With so many companies offering some kind of programs to help employees address and resolve their work/life balance, why do so few employees choose to participate?
“Fifty percent of companies have some kind of [program], but only 12 percent of those employees are taking advantage [of them],” said Laura Putnam, chief executive officer and founder of Motion Infusion, a well-being training and consulting firm in San Francisco. “It comes down to the manager; there’s evidence to suggest that the manager is the ‘missing link.’ ”
Motion Infusion and South Kingstown’s Pro-Change Behavior Systems Inc., which develops behavior change programs, are collaborating for the first time to “find a real solution for a real problem” – that of managerial engagement, said Putnam. By joining forces, the two companies have collaborated to offer – in beta form – Motion Infusion’s ‘Manager on the Move” workshop and Pro-Change Behavior System’s “Manager on the Move” assessment. This assessment, said Sara Johnson, co-president and chief executive officer of Pro-Change Behavior Systems, and Putnam, is an evaluative tool that they believe is the first of its kind in the nation. This joint initiative is designed to engage managers better in their own well-being and to encourage them to model well-being, communicate its importance and create systems that support well-being, said Putnam, who wrote “Workplace Wellness That Works” (published by Wiley in 2015). The pair anticipate going live with the workshops and assessments during the first quarter of 2017.
Putnam’s commitment “to implementing best practices in learning and organizational development and her unparalleled ability to engage audiences” drove Pro-Change Behavior Systems to collaborate with Motion Infusion, said Johnson. “We share her passion for improving managers’ capacity to enhance the well-being of themselves, their teams and their organizations because managers account for as much as 70 percent of the variance in employee engagement.”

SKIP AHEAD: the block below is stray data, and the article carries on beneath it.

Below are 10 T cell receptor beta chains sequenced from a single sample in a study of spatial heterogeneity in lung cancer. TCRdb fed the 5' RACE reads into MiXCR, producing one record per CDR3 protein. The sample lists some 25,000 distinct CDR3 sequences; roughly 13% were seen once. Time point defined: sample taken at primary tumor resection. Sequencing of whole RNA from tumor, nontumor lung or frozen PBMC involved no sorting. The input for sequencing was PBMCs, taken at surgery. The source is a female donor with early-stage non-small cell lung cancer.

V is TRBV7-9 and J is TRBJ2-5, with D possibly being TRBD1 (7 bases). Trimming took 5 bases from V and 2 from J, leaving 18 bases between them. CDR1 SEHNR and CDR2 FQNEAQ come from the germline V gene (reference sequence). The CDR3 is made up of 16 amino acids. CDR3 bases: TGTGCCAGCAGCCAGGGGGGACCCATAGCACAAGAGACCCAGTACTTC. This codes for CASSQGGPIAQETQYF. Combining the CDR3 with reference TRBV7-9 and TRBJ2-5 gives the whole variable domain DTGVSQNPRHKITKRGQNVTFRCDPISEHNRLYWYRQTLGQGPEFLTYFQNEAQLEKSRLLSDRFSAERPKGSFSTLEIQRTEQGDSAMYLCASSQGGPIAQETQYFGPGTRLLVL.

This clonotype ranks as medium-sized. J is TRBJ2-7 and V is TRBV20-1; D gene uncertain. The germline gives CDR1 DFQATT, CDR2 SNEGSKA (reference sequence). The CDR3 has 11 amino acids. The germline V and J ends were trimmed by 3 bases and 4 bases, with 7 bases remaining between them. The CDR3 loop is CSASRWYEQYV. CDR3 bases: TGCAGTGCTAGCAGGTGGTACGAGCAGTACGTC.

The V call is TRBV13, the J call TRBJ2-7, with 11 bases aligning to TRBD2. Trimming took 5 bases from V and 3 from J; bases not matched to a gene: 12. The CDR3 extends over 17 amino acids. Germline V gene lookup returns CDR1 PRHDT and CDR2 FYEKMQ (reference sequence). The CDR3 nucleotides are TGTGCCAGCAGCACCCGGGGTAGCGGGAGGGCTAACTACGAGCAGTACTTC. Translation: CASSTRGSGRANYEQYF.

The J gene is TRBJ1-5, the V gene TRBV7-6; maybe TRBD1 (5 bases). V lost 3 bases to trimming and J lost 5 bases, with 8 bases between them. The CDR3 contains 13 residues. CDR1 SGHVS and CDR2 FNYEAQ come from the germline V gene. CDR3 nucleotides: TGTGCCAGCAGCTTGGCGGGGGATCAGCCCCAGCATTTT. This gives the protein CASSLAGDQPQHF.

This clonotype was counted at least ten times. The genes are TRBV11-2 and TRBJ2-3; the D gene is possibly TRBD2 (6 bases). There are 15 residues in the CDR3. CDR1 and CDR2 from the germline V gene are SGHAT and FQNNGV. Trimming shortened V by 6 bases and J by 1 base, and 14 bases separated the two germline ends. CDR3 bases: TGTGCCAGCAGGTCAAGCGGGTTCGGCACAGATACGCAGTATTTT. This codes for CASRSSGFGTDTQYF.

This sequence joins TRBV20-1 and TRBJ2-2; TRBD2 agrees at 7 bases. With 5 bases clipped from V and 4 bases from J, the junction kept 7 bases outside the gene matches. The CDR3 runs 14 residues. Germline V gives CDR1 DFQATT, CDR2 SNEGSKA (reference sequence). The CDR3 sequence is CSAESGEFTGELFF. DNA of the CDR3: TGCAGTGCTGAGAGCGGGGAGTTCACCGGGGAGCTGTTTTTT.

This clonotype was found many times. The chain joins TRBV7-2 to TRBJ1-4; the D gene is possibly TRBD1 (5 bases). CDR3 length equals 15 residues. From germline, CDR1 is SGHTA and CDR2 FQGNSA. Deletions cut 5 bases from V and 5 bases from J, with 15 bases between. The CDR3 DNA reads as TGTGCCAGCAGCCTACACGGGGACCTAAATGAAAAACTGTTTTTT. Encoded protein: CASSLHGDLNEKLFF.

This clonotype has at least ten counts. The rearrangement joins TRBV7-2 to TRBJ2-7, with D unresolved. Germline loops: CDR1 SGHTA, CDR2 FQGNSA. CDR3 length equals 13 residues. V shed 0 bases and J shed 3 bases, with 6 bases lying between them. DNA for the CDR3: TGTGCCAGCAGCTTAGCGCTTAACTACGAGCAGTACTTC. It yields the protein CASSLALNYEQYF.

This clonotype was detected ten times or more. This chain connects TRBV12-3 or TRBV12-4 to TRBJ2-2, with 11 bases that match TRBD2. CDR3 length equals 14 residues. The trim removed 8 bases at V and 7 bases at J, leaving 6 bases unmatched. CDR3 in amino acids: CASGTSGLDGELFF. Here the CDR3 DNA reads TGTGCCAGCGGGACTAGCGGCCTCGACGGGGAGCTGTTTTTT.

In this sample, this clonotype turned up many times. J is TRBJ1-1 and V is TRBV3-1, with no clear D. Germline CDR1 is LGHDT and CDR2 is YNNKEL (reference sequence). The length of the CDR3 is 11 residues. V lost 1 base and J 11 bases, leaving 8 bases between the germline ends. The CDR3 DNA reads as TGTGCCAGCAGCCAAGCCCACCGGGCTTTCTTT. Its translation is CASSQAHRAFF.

In conjunction with other wellness measurement scales, the “Manager on the Move” assessment evaluates whether managers help or hinder their employees’ efforts to improve their well-being. Are they “multipliers,” who lead by example and communicate the importance of well-being and create a supportive infrastructure? Or, are they “gatekeepers,” who don’t talk the talk, don’t walk the walk and neither create new wellness opportunities nor encourage employees to access existing initiatives?
The beta form of the online assessment has approximately 100 items, and requires an average of 17 minutes to complete, said Johnson. The assessment will be offered before a workshop and again three to six months later, to evaluate the workshop’s impact. Ideally, the assessment will also capture data from employees who work for participating managers.
As of press time, no business entities or companies in Rhode Island or Massachusetts have enrolled in the workshops or the assessment. Although Motion Infusion and Pro-Change Behavior Systems are targeting geographic areas outside of southeastern New England, area businesses entities and state and local governments are eligible to participate in the beta testing process. During beta testing, they are offering clients a rate that is discounted from the normal prices, which vary depending on a number of factors.